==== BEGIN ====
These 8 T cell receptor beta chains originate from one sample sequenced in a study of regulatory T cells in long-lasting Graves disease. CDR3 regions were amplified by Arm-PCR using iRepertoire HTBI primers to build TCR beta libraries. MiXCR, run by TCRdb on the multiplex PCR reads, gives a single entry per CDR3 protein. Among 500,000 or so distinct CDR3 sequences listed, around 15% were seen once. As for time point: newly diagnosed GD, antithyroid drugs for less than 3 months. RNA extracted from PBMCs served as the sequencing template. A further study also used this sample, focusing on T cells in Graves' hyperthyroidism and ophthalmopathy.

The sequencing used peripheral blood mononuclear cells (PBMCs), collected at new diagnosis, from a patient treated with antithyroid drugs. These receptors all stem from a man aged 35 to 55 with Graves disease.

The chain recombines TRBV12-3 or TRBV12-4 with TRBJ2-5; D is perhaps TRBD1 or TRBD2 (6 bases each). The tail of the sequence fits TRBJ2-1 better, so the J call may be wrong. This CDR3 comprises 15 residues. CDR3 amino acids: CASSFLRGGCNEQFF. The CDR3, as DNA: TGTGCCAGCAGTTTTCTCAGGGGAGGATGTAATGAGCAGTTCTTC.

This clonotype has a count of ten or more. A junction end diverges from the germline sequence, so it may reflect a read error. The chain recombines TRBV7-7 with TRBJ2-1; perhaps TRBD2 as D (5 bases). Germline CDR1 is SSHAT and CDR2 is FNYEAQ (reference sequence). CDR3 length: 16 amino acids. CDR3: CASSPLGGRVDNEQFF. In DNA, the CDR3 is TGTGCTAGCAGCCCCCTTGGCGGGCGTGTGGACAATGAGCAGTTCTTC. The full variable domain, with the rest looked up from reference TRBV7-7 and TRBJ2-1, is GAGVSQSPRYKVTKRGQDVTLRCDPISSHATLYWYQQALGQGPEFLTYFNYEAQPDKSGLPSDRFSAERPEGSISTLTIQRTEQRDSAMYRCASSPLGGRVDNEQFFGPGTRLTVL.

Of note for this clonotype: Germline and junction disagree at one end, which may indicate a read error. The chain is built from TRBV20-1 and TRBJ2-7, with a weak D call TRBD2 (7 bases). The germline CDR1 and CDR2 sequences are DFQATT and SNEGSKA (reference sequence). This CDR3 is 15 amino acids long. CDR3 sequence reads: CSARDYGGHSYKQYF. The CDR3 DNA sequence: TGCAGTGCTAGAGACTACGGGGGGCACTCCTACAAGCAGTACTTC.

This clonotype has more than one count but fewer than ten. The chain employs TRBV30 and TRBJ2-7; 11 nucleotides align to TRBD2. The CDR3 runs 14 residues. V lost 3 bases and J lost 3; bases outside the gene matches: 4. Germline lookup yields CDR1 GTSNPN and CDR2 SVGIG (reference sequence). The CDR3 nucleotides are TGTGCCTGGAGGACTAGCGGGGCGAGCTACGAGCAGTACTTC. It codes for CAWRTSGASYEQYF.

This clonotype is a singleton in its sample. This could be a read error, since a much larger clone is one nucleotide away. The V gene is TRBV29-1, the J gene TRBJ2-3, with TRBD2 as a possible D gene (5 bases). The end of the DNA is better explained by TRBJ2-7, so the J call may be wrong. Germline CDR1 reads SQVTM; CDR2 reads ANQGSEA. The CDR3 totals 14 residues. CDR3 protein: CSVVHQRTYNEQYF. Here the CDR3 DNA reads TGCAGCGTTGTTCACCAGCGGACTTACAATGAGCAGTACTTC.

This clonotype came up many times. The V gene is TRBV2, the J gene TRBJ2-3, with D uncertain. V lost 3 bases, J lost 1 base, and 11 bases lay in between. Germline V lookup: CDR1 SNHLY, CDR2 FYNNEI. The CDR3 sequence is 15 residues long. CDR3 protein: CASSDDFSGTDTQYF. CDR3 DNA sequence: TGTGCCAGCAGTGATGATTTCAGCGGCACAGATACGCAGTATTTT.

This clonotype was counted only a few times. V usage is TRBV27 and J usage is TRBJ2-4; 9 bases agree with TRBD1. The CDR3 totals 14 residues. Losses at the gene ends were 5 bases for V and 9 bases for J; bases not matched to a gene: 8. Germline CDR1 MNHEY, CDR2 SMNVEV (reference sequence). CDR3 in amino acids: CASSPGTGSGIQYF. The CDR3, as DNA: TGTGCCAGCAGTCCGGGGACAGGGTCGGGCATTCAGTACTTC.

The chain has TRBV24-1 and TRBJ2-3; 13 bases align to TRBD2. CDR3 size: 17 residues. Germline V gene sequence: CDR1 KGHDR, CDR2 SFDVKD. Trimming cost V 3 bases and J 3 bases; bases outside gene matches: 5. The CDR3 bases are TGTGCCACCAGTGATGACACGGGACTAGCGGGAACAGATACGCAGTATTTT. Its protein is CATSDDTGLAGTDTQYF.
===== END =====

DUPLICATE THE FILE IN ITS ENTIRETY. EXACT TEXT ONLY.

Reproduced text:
These 8 T cell receptor beta chains originate from one sample sequenced in a study of regulatory T cells in long-lasting Graves disease. CDR3 regions were amplified by Arm-PCR using iRepertoire HTBI primers to build TCR beta libraries. MiXCR, run by TCRdb on the multiplex PCR reads, gives a single entry per CDR3 protein. Among 500,000 or so distinct CDR3 sequences listed, around 15% were seen once. As for time point: newly diagnosed GD, antithyroid drugs for less than 3 months. RNA extracted from PBMCs served as the sequencing template. A further study also used this sample, focusing on T cells in Graves' hyperthyroidism and ophthalmopathy.

The sequencing used peripheral blood mononuclear cells (PBMCs), collected at new diagnosis, from a patient treated with antithyroid drugs. These receptors all stem from a man aged 35 to 55 with Graves disease.

The chain recombines TRBV12-3 or TRBV12-4 with TRBJ2-5; D is perhaps TRBD1 or TRBD2 (6 bases each). The tail of the sequence fits TRBJ2-1 better, so the J call may be wrong. This CDR3 comprises 15 residues. CDR3 amino acids: CASSFLRGGCNEQFF. The CDR3, as DNA: TGTGCCAGCAGTTTTCTCAGGGGAGGATGTAATGAGCAGTTCTTC.

This clonotype has a count of ten or more. A junction end diverges from the germline sequence, so it may reflect a read error. The chain recombines TRBV7-7 with TRBJ2-1; perhaps TRBD2 as D (5 bases). Germline CDR1 is SSHAT and CDR2 is FNYEAQ (reference sequence). CDR3 length: 16 amino acids. CDR3: CASSPLGGRVDNEQFF. In DNA, the CDR3 is TGTGCTAGCAGCCCCCTTGGCGGGCGTGTGGACAATGAGCAGTTCTTC. The full variable domain, with the rest looked up from reference TRBV7-7 and TRBJ2-1, is GAGVSQSPRYKVTKRGQDVTLRCDPISSHATLYWYQQALGQGPEFLTYFNYEAQPDKSGLPSDRFSAERPEGSISTLTIQRTEQRDSAMYRCASSPLGGRVDNEQFFGPGTRLTVL.

Of note for this clonotype: Germline and junction disagree at one end, which may indicate a read error. The chain is built from TRBV20-1 and TRBJ2-7, with a weak D call TRBD2 (7 bases). The germline CDR1 and CDR2 sequences are DFQATT and SNEGSKA (reference sequence). This CDR3 is 15 amino acids long. CDR3 sequence reads: CSARDYGGHSYKQYF. The CDR3 DNA sequence: TGCAGTGCTAGAGACTACGGGGGGCACTCCTACAAGCAGTACTTC.

This clonotype has more than one count but fewer than ten. The chain employs TRBV30 and TRBJ2-7; 11 nucleotides align to TRBD2. The CDR3 runs 14 residues. V lost 3 bases and J lost 3; bases outside the gene matches: 4. Germline lookup yields CDR1 GTSNPN and CDR2 SVGIG (reference sequence). The CDR3 nucleotides are TGTGCCTGGAGGACTAGCGGGGCGAGCTACGAGCAGTACTTC. It codes for CAWRTSGASYEQYF.

This clonotype is a singleton in its sample. This could be a read error, since a much larger clone is one nucleotide away. The V gene is TRBV29-1, the J gene TRBJ2-3, with TRBD2 as a possible D gene (5 bases). The end of the DNA is better explained by TRBJ2-7, so the J call may be wrong. Germline CDR1 reads SQVTM; CDR2 reads ANQGSEA. The CDR3 totals 14 residues. CDR3 protein: CSVVHQRTYNEQYF. Here the CDR3 DNA reads TGCAGCGTTGTTCACCAGCGGACTTACAATGAGCAGTACTTC.

This clonotype came up many times. The V gene is TRBV2, the J gene TRBJ2-3, with D uncertain. V lost 3 bases, J lost 1 base, and 11 bases lay in between. Germline V lookup: CDR1 SNHLY, CDR2 FYNNEI. The CDR3 sequence is 15 residues long. CDR3 protein: CASSDDFSGTDTQYF. CDR3 DNA sequence: TGTGCCAGCAGTGATGATTTCAGCGGCACAGATACGCAGTATTTT.

This clonotype was counted only a few times. V usage is TRBV27 and J usage is TRBJ2-4; 9 bases agree with TRBD1. The CDR3 totals 14 residues. Losses at the gene ends were 5 bases for V and 9 bases for J; bases not matched to a gene: 8. Germline CDR1 MNHEY, CDR2 SMNVEV (reference sequence). CDR3 in amino acids: CASSPGTGSGIQYF. The CDR3, as DNA: TGTGCCAGCAGTCCGGGGACAGGGTCGGGCATTCAGTACTTC.

The chain has TRBV24-1 and TRBJ2-3; 13 bases align to TRBD2. CDR3 size: 17 residues. Germline V gene sequence: CDR1 KGHDR, CDR2 SFDVKD. Trimming cost V 3 bases and J 3 bases; bases outside gene matches: 5. The CDR3 bases are TGTGCCACCAGTGATGACACGGGACTAGCGGGAACAGATACGCAGTATTTT. Its protein is CATSDDTGLAGTDTQYF.